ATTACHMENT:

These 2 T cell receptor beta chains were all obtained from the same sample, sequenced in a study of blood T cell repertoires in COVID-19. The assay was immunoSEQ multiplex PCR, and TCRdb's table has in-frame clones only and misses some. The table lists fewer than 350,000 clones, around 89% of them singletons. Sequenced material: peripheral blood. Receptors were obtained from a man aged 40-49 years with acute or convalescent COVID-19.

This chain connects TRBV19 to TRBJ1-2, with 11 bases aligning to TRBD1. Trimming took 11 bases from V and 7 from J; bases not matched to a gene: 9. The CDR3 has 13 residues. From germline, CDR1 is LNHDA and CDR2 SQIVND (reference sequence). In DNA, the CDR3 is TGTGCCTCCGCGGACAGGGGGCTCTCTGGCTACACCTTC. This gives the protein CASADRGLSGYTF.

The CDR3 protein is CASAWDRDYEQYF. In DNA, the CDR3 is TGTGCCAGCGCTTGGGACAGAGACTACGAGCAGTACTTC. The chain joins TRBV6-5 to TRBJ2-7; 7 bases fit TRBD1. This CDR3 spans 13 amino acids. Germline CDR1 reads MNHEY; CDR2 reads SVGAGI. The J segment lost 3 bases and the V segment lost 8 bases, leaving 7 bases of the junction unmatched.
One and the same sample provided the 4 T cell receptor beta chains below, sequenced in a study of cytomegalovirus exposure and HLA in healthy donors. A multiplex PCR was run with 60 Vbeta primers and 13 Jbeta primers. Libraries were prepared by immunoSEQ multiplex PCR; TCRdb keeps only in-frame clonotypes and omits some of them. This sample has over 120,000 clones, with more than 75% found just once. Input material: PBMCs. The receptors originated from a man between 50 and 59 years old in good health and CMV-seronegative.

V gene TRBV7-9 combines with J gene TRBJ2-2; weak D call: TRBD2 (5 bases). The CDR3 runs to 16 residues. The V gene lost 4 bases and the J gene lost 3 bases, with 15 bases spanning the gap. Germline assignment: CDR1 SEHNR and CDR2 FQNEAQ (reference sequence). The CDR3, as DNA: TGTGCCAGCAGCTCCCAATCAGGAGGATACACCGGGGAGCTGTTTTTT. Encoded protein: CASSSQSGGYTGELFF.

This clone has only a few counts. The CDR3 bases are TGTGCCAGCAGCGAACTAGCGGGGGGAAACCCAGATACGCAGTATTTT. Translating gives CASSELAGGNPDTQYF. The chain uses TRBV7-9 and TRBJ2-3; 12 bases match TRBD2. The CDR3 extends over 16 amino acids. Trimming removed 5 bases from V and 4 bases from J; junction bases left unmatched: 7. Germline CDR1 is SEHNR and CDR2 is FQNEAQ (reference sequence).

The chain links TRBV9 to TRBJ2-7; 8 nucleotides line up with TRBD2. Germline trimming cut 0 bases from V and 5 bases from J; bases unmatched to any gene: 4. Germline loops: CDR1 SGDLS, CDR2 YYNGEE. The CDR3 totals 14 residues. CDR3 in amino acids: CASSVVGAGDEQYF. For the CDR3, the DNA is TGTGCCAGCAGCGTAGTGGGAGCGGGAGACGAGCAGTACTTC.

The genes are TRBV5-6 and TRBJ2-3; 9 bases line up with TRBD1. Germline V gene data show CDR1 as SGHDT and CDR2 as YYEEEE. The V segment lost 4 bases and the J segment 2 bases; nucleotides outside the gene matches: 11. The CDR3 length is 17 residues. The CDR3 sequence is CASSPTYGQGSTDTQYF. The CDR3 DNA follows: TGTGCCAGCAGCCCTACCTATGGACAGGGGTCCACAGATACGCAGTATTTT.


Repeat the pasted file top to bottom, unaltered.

These 2 T cell receptor beta chains were all obtained from the same sample, sequenced in a study of blood T cell repertoires in COVID-19. The assay was immunoSEQ multiplex PCR, and TCRdb's table has in-frame clones only and misses some. The table lists fewer than 350,000 clones, around 89% of them singletons. Sequenced material: peripheral blood. Receptors were obtained from a man aged 40-49 years with acute or convalescent COVID-19.

This chain connects TRBV19 to TRBJ1-2, with 11 bases aligning to TRBD1. Trimming took 11 bases from V and 7 from J; bases not matched to a gene: 9. The CDR3 has 13 residues. From germline, CDR1 is LNHDA and CDR2 SQIVND (reference sequence). In DNA, the CDR3 is TGTGCCTCCGCGGACAGGGGGCTCTCTGGCTACACCTTC. This gives the protein CASADRGLSGYTF.

The CDR3 protein is CASAWDRDYEQYF. In DNA, the CDR3 is TGTGCCAGCGCTTGGGACAGAGACTACGAGCAGTACTTC. The chain joins TRBV6-5 to TRBJ2-7; 7 bases fit TRBD1. This CDR3 spans 13 amino acids. Germline CDR1 reads MNHEY; CDR2 reads SVGAGI. The J segment lost 3 bases and the V segment lost 8 bases, leaving 7 bases of the junction unmatched.
One and the same sample provided the 4 T cell receptor beta chains below, sequenced in a study of cytomegalovirus exposure and HLA in healthy donors. A multiplex PCR was run with 60 Vbeta primers and 13 Jbeta primers. Libraries were prepared by immunoSEQ multiplex PCR; TCRdb keeps only in-frame clonotypes and omits some of them. This sample has over 120,000 clones, with more than 75% found just once. Input material: PBMCs. The receptors originated from a man between 50 and 59 years old in good health and CMV-seronegative.

V gene TRBV7-9 combines with J gene TRBJ2-2; weak D call: TRBD2 (5 bases). The CDR3 runs to 16 residues. The V gene lost 4 bases and the J gene lost 3 bases, with 15 bases spanning the gap. Germline assignment: CDR1 SEHNR and CDR2 FQNEAQ (reference sequence). The CDR3, as DNA: TGTGCCAGCAGCTCCCAATCAGGAGGATACACCGGGGAGCTGTTTTTT. Encoded protein: CASSSQSGGYTGELFF.

This clone has only a few counts. The CDR3 bases are TGTGCCAGCAGCGAACTAGCGGGGGGAAACCCAGATACGCAGTATTTT. Translating gives CASSELAGGNPDTQYF. The chain uses TRBV7-9 and TRBJ2-3; 12 bases match TRBD2. The CDR3 extends over 16 amino acids. Trimming removed 5 bases from V and 4 bases from J; junction bases left unmatched: 7. Germline CDR1 is SEHNR and CDR2 is FQNEAQ (reference sequence).

The chain links TRBV9 to TRBJ2-7; 8 nucleotides line up with TRBD2. Germline trimming cut 0 bases from V and 5 bases from J; bases unmatched to any gene: 4. Germline loops: CDR1 SGDLS, CDR2 YYNGEE. The CDR3 totals 14 residues. CDR3 in amino acids: CASSVVGAGDEQYF. For the CDR3, the DNA is TGTGCCAGCAGCGTAGTGGGAGCGGGAGACGAGCAGTACTTC.

The genes are TRBV5-6 and TRBJ2-3; 9 bases line up with TRBD1. Germline V gene data show CDR1 as SGHDT and CDR2 as YYEEEE. The V segment lost 4 bases and the J segment 2 bases; nucleotides outside the gene matches: 11. The CDR3 length is 17 residues. The CDR3 sequence is CASSPTYGQGSTDTQYF. The CDR3 DNA follows: TGTGCCAGCAGCCCTACCTATGGACAGGGGTCCACAGATACGCAGTATTTT.